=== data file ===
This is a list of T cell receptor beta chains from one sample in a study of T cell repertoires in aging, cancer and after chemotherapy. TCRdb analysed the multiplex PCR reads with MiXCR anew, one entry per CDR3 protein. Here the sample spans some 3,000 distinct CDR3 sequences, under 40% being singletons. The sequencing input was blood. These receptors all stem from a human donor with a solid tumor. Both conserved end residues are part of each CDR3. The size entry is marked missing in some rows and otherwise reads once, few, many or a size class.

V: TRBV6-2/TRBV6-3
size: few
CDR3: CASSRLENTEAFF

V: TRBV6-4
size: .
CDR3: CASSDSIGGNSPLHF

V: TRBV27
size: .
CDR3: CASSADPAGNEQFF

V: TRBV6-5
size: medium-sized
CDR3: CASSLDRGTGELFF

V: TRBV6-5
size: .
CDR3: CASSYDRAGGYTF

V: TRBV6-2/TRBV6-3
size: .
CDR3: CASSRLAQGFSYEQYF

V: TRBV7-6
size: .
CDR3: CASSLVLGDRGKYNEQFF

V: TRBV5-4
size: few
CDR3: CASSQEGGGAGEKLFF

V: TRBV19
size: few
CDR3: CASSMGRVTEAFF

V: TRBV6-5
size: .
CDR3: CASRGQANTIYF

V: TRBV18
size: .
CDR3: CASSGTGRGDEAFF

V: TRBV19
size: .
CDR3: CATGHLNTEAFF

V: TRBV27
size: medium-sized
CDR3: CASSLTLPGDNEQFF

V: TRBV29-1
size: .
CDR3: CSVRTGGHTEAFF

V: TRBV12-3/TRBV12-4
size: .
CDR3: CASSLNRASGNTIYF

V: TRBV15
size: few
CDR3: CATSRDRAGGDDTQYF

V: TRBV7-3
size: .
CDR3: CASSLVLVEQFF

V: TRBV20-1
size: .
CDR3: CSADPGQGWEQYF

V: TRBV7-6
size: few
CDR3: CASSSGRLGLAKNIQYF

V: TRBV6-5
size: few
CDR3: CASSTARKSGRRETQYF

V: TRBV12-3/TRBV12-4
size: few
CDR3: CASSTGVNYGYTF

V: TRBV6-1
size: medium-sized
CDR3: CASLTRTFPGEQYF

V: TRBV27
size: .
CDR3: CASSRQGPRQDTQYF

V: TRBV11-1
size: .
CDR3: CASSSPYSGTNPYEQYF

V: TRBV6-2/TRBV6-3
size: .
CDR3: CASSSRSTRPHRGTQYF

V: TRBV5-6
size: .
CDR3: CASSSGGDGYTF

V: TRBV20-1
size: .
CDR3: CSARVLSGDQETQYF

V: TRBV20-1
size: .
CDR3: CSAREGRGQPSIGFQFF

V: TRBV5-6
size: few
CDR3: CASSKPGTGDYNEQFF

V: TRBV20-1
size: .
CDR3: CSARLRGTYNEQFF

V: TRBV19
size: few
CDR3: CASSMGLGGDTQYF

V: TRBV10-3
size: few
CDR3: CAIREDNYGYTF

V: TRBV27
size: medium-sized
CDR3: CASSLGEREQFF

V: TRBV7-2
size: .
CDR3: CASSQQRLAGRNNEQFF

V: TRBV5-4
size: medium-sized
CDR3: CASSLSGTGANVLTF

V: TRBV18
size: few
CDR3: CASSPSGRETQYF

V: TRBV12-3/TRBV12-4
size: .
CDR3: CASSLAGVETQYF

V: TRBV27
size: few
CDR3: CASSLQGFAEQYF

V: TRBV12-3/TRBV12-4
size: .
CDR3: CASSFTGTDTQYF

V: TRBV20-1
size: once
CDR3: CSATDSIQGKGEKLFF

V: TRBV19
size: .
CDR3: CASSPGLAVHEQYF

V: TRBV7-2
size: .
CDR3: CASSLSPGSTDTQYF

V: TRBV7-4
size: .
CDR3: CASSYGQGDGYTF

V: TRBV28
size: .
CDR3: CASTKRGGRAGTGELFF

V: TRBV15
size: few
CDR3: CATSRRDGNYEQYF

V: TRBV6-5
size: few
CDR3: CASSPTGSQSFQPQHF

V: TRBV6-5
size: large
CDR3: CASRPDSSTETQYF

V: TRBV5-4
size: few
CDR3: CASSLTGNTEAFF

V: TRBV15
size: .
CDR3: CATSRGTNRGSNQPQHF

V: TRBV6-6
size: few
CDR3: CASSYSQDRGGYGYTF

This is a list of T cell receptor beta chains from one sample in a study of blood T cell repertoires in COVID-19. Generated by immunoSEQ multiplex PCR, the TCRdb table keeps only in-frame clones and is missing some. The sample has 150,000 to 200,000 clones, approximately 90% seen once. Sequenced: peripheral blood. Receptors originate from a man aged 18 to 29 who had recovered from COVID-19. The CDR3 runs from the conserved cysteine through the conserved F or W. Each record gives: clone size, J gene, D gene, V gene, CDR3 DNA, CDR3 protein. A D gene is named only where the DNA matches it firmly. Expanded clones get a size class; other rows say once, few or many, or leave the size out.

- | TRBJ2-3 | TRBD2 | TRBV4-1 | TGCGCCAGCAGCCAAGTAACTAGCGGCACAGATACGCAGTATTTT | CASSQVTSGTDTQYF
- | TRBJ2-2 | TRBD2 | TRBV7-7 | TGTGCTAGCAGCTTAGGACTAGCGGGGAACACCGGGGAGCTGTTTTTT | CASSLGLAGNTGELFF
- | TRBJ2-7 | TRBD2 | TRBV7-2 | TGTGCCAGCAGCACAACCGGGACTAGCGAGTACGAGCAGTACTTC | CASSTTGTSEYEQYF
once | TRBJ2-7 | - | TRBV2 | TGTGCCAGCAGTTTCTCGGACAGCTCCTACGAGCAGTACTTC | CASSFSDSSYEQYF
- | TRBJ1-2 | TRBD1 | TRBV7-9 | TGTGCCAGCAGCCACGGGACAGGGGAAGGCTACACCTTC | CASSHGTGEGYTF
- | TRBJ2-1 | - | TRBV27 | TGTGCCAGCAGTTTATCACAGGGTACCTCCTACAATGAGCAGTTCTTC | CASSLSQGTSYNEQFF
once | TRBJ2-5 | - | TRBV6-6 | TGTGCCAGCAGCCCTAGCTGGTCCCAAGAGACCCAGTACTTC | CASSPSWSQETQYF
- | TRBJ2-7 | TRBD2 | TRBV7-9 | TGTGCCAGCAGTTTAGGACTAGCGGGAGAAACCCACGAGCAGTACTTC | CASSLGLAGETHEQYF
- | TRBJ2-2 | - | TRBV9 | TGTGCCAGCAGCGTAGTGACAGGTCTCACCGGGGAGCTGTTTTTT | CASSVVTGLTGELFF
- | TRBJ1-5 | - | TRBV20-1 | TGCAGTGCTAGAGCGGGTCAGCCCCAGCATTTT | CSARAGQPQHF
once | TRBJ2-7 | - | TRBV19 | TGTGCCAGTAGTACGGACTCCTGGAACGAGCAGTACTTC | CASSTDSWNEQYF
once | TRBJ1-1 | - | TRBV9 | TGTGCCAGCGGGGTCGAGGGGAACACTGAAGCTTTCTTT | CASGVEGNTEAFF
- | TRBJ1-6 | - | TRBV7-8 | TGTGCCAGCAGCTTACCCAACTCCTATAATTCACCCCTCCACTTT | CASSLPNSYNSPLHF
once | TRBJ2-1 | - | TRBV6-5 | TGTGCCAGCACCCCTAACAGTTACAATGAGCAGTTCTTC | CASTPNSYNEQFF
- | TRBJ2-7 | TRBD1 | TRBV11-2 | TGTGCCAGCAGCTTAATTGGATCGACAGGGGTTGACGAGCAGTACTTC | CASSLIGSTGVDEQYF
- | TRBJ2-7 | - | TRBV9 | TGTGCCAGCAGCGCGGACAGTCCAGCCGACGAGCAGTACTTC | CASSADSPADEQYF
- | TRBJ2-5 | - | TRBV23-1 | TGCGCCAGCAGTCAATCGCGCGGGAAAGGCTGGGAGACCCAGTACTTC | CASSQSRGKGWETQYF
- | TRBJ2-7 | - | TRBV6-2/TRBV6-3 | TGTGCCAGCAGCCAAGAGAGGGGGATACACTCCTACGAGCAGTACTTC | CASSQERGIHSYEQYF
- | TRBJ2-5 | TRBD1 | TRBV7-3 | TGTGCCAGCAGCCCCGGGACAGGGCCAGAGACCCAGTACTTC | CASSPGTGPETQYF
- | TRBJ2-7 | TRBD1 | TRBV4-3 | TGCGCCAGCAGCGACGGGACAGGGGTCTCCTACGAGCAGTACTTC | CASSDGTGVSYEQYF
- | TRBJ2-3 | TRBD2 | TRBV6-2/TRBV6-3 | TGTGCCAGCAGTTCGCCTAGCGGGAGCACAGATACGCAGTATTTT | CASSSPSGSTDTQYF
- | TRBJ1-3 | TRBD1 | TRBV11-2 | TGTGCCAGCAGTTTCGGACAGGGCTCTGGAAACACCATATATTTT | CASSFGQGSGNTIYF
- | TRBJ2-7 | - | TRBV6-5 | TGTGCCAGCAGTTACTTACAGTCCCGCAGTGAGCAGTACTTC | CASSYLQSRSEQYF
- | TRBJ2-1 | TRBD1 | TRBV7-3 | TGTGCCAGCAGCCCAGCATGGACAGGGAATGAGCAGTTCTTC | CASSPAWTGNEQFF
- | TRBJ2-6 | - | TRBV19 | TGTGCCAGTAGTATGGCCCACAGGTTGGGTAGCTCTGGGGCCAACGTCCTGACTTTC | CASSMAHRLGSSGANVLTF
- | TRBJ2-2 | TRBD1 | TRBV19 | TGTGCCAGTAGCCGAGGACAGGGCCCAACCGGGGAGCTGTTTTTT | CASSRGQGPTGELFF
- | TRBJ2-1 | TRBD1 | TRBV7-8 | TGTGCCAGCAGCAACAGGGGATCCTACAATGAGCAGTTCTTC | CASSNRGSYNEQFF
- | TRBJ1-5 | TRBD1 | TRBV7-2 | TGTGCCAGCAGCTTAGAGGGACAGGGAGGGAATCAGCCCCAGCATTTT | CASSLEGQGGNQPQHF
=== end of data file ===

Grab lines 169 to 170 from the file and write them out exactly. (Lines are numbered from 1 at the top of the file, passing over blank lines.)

- | TRBJ2-5 | - | TRBV23-1 | TGCGCCAGCAGTCAATCGCGCGGGAAAGGCTGGGAGACCCAGTACTTC | CASSQSRGKGWETQYF
- | TRBJ2-7 | - | TRBV6-2/TRBV6-3 | TGTGCCAGCAGCCAAGAGAGGGGGATACACTCCTACGAGCAGTACTTC | CASSQERGIHSYEQYF